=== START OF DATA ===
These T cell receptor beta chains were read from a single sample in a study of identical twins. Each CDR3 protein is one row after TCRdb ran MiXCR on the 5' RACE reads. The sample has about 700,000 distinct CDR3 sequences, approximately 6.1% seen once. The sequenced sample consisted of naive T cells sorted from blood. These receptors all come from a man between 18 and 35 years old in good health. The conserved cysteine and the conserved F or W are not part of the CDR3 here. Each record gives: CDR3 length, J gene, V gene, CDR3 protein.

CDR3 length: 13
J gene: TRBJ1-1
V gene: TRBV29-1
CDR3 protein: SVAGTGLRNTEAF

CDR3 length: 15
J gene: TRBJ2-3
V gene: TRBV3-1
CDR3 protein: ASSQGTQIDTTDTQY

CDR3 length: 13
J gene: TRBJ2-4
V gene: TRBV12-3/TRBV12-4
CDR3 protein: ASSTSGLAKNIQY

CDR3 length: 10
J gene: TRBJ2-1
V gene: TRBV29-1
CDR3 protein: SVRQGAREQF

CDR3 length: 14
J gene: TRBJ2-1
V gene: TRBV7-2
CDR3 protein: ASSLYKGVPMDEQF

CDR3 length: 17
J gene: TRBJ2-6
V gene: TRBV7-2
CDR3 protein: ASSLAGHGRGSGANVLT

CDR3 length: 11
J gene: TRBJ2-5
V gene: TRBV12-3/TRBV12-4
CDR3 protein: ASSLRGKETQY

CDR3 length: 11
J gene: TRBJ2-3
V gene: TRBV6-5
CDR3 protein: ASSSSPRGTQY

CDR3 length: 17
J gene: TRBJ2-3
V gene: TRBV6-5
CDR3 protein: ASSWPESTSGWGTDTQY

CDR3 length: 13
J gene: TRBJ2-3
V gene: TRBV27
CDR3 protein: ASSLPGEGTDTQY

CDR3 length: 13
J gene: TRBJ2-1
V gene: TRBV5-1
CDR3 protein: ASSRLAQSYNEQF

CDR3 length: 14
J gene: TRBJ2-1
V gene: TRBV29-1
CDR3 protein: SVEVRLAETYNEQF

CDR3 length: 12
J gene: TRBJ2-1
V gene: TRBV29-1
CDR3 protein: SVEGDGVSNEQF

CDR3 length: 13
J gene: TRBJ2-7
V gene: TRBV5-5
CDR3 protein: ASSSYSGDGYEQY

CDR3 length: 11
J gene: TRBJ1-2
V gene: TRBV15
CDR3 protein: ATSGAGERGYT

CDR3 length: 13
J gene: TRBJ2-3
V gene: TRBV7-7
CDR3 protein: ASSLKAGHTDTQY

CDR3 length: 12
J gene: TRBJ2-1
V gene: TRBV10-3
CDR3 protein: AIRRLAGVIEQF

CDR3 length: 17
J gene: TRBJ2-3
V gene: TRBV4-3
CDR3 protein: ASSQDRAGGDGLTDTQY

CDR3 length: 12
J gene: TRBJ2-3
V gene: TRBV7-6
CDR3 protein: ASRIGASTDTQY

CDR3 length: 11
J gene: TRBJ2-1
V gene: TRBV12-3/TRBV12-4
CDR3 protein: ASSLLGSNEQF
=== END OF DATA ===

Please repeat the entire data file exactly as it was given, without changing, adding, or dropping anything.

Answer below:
These T cell receptor beta chains were read from a single sample in a study of identical twins. Each CDR3 protein is one row after TCRdb ran MiXCR on the 5' RACE reads. The sample has about 700,000 distinct CDR3 sequences, approximately 6.1% seen once. The sequenced sample consisted of naive T cells sorted from blood. These receptors all come from a man between 18 and 35 years old in good health. The conserved cysteine and the conserved F or W are not part of the CDR3 here. Each record gives: CDR3 length, J gene, V gene, CDR3 protein.

CDR3 length: 13
J gene: TRBJ1-1
V gene: TRBV29-1
CDR3 protein: SVAGTGLRNTEAF

CDR3 length: 15
J gene: TRBJ2-3
V gene: TRBV3-1
CDR3 protein: ASSQGTQIDTTDTQY

CDR3 length: 13
J gene: TRBJ2-4
V gene: TRBV12-3/TRBV12-4
CDR3 protein: ASSTSGLAKNIQY

CDR3 length: 10
J gene: TRBJ2-1
V gene: TRBV29-1
CDR3 protein: SVRQGAREQF

CDR3 length: 14
J gene: TRBJ2-1
V gene: TRBV7-2
CDR3 protein: ASSLYKGVPMDEQF

CDR3 length: 17
J gene: TRBJ2-6
V gene: TRBV7-2
CDR3 protein: ASSLAGHGRGSGANVLT

CDR3 length: 11
J gene: TRBJ2-5
V gene: TRBV12-3/TRBV12-4
CDR3 protein: ASSLRGKETQY

CDR3 length: 11
J gene: TRBJ2-3
V gene: TRBV6-5
CDR3 protein: ASSSSPRGTQY

CDR3 length: 17
J gene: TRBJ2-3
V gene: TRBV6-5
CDR3 protein: ASSWPESTSGWGTDTQY

CDR3 length: 13
J gene: TRBJ2-3
V gene: TRBV27
CDR3 protein: ASSLPGEGTDTQY

CDR3 length: 13
J gene: TRBJ2-1
V gene: TRBV5-1
CDR3 protein: ASSRLAQSYNEQF

CDR3 length: 14
J gene: TRBJ2-1
V gene: TRBV29-1
CDR3 protein: SVEVRLAETYNEQF

CDR3 length: 12
J gene: TRBJ2-1
V gene: TRBV29-1
CDR3 protein: SVEGDGVSNEQF

CDR3 length: 13
J gene: TRBJ2-7
V gene: TRBV5-5
CDR3 protein: ASSSYSGDGYEQY

CDR3 length: 11
J gene: TRBJ1-2
V gene: TRBV15
CDR3 protein: ATSGAGERGYT

CDR3 length: 13
J gene: TRBJ2-3
V gene: TRBV7-7
CDR3 protein: ASSLKAGHTDTQY

CDR3 length: 12
J gene: TRBJ2-1
V gene: TRBV10-3
CDR3 protein: AIRRLAGVIEQF

CDR3 length: 17
J gene: TRBJ2-3
V gene: TRBV4-3
CDR3 protein: ASSQDRAGGDGLTDTQY

CDR3 length: 12
J gene: TRBJ2-3
V gene: TRBV7-6
CDR3 protein: ASRIGASTDTQY

CDR3 length: 11
J gene: TRBJ2-1
V gene: TRBV12-3/TRBV12-4
CDR3 protein: ASSLLGSNEQF